Tuesday, September 6, 2011

What's the Job of Government?

A must read article. Reminded me how the food crisis debate ended up in lobbying for FDI in retail sector. Read to know how govt is failing in the basic job - judicial allocation of resources. 

Some excerpts - 

In recent years, the financial markets have discovered the huge opportunities presented by agricultural commodities. The consequences are devastating, as speculators drive up food prices and plunge millions of people into poverty. But investors care little about the effects of their deals in the real world.

The problem is particularly glaring in Ethiopia, a country whose name is associated with starvation for many people. Even though 5.7 million Ethiopians are dependent on international food aid, the government sells or leases large tracts of fertile land to foreign investors. They, in turn, export most of the food they produce to other countries. Since 2007, the Ethiopian government has approved 815 foreign-funded agricultural projects. Saudi firms, multinational agricultural companies and British pension funds act as investors. Some 3.6 million hectares of land are up for grabs, much of it in the Gambela region, the proposed site of a national park. Now virgin forest is being cleared to produce food for other countries. Fifty kilometers (31 miles) outside the capital Addis Ababa, Jittu Horticulture, a subsidiary of a Spanish agricultural group, produces 180,000 kilograms (396,000 pounds) of vegetables a week. The produce is exported to the Middle East, supplying multinational oil companies and five-star hotels in Dubai, Qatar, Bahrain and Saudi Arabia. "We bring foreign currency into the country, enabling the government to buy wheat for the hungry," Dutch manager Jans Brins told the Berlin daily newspaper Tagesspiegel. "It's the government's responsibility to feed people who are unable to buy anything for themselves."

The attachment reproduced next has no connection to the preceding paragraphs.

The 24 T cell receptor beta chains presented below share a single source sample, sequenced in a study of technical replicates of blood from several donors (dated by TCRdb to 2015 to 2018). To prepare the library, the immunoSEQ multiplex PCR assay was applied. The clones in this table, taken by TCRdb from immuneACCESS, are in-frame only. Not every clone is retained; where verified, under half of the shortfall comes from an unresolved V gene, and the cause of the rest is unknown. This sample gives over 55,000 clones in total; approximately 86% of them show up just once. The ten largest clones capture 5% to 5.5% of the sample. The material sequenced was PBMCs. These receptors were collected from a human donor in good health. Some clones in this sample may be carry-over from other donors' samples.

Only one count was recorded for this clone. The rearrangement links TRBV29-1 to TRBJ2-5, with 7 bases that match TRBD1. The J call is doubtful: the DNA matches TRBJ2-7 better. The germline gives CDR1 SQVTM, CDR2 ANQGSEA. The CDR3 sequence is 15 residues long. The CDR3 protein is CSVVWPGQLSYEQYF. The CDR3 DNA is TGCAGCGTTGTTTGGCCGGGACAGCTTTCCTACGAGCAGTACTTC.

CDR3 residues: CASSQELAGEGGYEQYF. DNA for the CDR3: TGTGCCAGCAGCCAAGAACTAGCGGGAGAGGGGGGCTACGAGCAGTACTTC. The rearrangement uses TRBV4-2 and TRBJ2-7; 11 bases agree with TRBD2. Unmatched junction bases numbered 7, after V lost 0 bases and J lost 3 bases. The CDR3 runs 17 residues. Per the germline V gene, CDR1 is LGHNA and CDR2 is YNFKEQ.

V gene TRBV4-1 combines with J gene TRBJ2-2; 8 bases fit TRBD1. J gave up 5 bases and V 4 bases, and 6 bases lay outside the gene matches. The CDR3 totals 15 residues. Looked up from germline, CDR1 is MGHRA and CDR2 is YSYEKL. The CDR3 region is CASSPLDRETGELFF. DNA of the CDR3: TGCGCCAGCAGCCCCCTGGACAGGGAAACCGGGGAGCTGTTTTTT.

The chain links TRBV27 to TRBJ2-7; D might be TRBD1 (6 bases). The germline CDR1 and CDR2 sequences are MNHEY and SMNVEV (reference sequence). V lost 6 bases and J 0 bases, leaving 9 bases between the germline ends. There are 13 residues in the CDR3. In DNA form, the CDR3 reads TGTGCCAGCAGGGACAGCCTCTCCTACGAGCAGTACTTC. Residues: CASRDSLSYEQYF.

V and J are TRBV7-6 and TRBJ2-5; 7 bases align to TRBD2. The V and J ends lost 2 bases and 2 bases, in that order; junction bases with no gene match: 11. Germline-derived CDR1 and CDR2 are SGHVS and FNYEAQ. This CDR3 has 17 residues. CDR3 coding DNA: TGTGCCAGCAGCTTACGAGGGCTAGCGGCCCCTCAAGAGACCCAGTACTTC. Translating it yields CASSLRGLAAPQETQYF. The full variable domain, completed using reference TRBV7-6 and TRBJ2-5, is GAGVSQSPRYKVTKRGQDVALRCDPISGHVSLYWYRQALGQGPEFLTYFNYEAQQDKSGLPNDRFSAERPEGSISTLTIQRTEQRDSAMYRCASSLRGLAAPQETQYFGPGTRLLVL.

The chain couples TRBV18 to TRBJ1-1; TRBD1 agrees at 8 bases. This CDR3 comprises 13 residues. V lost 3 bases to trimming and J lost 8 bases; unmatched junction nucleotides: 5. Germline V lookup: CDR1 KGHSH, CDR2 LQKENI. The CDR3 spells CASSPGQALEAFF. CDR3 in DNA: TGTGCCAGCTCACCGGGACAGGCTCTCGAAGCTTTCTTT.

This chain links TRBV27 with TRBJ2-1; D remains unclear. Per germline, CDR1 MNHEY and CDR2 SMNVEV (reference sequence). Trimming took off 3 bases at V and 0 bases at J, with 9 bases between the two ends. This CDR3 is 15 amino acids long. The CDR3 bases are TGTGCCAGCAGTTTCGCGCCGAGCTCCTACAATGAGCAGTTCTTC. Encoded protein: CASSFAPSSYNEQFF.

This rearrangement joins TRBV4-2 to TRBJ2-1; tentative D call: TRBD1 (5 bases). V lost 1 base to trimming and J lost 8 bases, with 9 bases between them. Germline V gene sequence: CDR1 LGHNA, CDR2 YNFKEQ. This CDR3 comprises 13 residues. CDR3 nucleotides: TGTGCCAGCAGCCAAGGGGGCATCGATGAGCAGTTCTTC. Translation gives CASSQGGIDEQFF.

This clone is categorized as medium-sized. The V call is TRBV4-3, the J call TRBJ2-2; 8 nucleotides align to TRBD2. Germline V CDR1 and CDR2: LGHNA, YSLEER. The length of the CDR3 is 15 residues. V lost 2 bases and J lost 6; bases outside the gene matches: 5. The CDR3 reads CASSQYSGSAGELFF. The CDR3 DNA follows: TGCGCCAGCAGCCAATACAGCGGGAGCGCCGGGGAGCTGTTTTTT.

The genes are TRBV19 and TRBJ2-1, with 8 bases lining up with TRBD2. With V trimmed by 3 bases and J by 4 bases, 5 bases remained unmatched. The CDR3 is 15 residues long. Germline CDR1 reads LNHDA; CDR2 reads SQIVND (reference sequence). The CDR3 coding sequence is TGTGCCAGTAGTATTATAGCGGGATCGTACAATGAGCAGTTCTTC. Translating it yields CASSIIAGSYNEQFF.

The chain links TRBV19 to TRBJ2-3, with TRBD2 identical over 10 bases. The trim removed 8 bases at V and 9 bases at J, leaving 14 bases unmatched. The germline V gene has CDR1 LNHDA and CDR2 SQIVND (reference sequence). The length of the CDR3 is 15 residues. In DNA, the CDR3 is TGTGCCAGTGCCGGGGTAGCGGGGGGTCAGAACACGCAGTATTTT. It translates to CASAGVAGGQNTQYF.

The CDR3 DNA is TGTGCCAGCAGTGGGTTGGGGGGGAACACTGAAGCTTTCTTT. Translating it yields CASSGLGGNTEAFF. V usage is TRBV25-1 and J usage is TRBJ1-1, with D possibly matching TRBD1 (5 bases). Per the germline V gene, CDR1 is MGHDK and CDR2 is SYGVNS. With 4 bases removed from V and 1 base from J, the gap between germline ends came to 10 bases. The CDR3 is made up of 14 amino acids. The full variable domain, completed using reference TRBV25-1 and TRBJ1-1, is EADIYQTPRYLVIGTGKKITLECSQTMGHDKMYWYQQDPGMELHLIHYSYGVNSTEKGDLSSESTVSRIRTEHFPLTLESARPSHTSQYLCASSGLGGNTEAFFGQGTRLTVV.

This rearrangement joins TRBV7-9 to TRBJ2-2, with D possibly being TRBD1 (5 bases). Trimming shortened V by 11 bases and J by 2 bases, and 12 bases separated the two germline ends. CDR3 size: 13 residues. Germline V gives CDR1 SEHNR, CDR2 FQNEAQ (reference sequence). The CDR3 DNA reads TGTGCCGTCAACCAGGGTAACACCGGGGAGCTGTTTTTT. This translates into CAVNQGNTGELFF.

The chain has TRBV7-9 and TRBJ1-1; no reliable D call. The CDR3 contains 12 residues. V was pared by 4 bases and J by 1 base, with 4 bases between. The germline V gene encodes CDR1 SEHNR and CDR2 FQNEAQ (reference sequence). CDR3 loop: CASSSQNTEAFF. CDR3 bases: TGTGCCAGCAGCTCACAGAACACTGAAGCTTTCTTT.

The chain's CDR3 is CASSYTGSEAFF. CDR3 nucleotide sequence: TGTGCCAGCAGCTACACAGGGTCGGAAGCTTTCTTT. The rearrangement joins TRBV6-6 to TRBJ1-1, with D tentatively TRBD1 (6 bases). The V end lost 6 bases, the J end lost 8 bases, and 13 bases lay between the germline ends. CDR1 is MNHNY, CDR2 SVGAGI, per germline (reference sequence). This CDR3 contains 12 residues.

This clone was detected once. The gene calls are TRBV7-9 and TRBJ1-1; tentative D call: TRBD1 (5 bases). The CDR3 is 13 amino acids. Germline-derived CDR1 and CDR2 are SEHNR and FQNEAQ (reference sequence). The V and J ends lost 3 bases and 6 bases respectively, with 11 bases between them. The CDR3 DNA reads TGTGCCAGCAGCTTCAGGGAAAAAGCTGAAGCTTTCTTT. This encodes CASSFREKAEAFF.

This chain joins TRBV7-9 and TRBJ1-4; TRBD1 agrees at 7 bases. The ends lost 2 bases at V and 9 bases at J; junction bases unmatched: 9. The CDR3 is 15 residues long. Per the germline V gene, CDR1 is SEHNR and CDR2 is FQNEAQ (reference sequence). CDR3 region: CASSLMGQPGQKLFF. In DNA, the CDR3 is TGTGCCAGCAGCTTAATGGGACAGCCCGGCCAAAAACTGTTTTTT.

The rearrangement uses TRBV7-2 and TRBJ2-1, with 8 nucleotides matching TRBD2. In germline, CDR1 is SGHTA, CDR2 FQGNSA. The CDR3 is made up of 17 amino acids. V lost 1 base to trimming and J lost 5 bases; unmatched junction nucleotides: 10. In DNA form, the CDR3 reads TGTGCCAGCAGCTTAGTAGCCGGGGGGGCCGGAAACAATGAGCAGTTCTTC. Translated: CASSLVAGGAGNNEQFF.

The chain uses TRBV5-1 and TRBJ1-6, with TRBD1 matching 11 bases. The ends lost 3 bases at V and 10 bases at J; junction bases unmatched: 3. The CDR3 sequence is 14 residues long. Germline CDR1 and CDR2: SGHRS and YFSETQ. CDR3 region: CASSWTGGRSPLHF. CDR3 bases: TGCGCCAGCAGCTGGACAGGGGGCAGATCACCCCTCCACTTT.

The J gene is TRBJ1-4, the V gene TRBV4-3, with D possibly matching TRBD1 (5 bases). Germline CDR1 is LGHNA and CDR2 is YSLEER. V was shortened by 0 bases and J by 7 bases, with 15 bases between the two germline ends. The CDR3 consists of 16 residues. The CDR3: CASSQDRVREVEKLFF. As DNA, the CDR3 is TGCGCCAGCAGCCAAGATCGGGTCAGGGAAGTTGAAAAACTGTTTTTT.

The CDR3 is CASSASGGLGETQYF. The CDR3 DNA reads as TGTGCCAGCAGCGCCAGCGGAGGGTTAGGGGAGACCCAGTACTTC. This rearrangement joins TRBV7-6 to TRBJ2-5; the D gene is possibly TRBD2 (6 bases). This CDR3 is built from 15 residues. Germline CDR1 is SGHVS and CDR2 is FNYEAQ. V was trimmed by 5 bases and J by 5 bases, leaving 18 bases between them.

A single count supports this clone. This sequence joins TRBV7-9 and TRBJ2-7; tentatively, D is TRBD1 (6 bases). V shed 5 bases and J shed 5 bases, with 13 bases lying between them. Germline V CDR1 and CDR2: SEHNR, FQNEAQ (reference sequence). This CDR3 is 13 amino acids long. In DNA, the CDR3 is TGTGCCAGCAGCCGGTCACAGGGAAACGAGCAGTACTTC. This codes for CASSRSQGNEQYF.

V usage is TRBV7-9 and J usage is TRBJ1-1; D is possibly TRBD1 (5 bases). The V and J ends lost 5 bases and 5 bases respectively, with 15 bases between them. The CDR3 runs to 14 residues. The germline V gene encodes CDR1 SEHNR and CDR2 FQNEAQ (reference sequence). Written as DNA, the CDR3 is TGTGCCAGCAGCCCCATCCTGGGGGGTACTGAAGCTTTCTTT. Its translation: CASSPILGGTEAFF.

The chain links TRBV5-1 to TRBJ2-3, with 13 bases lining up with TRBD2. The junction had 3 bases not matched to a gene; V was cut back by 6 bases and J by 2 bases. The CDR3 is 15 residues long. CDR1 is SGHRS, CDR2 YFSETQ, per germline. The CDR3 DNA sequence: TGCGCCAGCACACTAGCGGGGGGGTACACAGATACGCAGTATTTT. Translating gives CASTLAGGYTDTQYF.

According to the UN assessment, what is needed is a reorientation toward a system of agriculture driven by small farmers who grow their crops at the local level, using both sustainable and environmentally compatible methods. The authors argue that through investment, these farmers must be given access to seeds, infrastructure, knowledge and markets -- and thus the opportunity to feed themselves and others. In their view, this is the only way to preserve the natural basis of feeding human beings and fight world hunger.

The original article - Speculating with Lives: How Global Investors Make Money Out of Hunger

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